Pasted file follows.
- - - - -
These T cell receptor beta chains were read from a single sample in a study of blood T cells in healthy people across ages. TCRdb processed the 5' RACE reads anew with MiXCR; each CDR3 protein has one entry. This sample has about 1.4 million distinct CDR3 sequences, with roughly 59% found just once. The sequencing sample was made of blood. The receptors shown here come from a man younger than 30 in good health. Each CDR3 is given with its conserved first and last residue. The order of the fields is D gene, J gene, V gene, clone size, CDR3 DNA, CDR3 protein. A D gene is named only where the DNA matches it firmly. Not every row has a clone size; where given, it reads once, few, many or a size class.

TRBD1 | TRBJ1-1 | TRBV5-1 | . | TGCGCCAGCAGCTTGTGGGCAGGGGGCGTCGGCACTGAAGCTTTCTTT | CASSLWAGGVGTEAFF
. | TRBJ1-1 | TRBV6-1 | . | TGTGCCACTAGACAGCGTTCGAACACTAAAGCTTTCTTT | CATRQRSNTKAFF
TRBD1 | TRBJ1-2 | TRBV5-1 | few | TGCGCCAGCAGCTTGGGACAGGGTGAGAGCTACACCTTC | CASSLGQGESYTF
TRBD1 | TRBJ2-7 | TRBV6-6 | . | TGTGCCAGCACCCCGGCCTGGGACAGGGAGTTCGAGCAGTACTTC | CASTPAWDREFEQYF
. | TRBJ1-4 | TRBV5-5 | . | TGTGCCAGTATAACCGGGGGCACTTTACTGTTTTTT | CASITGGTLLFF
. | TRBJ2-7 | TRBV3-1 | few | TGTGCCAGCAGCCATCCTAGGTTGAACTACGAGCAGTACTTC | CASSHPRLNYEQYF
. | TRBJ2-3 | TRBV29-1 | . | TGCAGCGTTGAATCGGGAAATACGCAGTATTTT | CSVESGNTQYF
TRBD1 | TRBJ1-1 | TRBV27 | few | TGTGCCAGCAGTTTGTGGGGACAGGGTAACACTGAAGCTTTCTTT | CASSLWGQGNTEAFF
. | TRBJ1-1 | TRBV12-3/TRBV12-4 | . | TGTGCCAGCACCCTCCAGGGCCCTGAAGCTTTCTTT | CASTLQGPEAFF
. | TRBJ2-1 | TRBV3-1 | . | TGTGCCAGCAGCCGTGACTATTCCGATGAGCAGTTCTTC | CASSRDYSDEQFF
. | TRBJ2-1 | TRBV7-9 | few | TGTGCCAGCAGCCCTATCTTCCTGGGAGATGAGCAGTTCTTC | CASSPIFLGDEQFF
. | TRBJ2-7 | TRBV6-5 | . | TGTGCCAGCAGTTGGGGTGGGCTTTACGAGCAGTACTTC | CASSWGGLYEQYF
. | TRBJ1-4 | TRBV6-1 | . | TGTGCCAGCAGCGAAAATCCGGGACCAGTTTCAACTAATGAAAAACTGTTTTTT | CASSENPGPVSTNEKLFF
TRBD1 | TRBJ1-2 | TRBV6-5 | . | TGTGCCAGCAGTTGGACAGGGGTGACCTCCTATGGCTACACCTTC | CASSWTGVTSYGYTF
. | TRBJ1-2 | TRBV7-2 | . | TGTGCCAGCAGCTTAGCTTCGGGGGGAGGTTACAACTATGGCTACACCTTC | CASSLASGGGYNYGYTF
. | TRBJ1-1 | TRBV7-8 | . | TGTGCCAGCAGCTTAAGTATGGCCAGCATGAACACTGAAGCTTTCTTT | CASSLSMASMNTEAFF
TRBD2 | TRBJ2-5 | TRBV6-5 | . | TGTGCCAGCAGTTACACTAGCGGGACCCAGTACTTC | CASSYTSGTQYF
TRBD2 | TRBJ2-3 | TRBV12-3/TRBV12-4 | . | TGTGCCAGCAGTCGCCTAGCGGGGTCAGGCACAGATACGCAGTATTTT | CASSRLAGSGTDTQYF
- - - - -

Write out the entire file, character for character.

These T cell receptor beta chains were read from a single sample in a study of blood T cells in healthy people across ages. TCRdb processed the 5' RACE reads anew with MiXCR; each CDR3 protein has one entry. This sample has about 1.4 million distinct CDR3 sequences, with roughly 59% found just once. The sequencing sample was made of blood. The receptors shown here come from a man younger than 30 in good health. Each CDR3 is given with its conserved first and last residue. The order of the fields is D gene, J gene, V gene, clone size, CDR3 DNA, CDR3 protein. A D gene is named only where the DNA matches it firmly. Not every row has a clone size; where given, it reads once, few, many or a size class.

TRBD1 | TRBJ1-1 | TRBV5-1 | . | TGCGCCAGCAGCTTGTGGGCAGGGGGCGTCGGCACTGAAGCTTTCTTT | CASSLWAGGVGTEAFF
. | TRBJ1-1 | TRBV6-1 | . | TGTGCCACTAGACAGCGTTCGAACACTAAAGCTTTCTTT | CATRQRSNTKAFF
TRBD1 | TRBJ1-2 | TRBV5-1 | few | TGCGCCAGCAGCTTGGGACAGGGTGAGAGCTACACCTTC | CASSLGQGESYTF
TRBD1 | TRBJ2-7 | TRBV6-6 | . | TGTGCCAGCACCCCGGCCTGGGACAGGGAGTTCGAGCAGTACTTC | CASTPAWDREFEQYF
. | TRBJ1-4 | TRBV5-5 | . | TGTGCCAGTATAACCGGGGGCACTTTACTGTTTTTT | CASITGGTLLFF
. | TRBJ2-7 | TRBV3-1 | few | TGTGCCAGCAGCCATCCTAGGTTGAACTACGAGCAGTACTTC | CASSHPRLNYEQYF
. | TRBJ2-3 | TRBV29-1 | . | TGCAGCGTTGAATCGGGAAATACGCAGTATTTT | CSVESGNTQYF
TRBD1 | TRBJ1-1 | TRBV27 | few | TGTGCCAGCAGTTTGTGGGGACAGGGTAACACTGAAGCTTTCTTT | CASSLWGQGNTEAFF
. | TRBJ1-1 | TRBV12-3/TRBV12-4 | . | TGTGCCAGCACCCTCCAGGGCCCTGAAGCTTTCTTT | CASTLQGPEAFF
. | TRBJ2-1 | TRBV3-1 | . | TGTGCCAGCAGCCGTGACTATTCCGATGAGCAGTTCTTC | CASSRDYSDEQFF
. | TRBJ2-1 | TRBV7-9 | few | TGTGCCAGCAGCCCTATCTTCCTGGGAGATGAGCAGTTCTTC | CASSPIFLGDEQFF
. | TRBJ2-7 | TRBV6-5 | . | TGTGCCAGCAGTTGGGGTGGGCTTTACGAGCAGTACTTC | CASSWGGLYEQYF
. | TRBJ1-4 | TRBV6-1 | . | TGTGCCAGCAGCGAAAATCCGGGACCAGTTTCAACTAATGAAAAACTGTTTTTT | CASSENPGPVSTNEKLFF
TRBD1 | TRBJ1-2 | TRBV6-5 | . | TGTGCCAGCAGTTGGACAGGGGTGACCTCCTATGGCTACACCTTC | CASSWTGVTSYGYTF
. | TRBJ1-2 | TRBV7-2 | . | TGTGCCAGCAGCTTAGCTTCGGGGGGAGGTTACAACTATGGCTACACCTTC | CASSLASGGGYNYGYTF
. | TRBJ1-1 | TRBV7-8 | . | TGTGCCAGCAGCTTAAGTATGGCCAGCATGAACACTGAAGCTTTCTTT | CASSLSMASMNTEAFF
TRBD2 | TRBJ2-5 | TRBV6-5 | . | TGTGCCAGCAGTTACACTAGCGGGACCCAGTACTTC | CASSYTSGTQYF
TRBD2 | TRBJ2-3 | TRBV12-3/TRBV12-4 | . | TGTGCCAGCAGTCGCCTAGCGGGGTCAGGCACAGATACGCAGTATTTT | CASSRLAGSGTDTQYF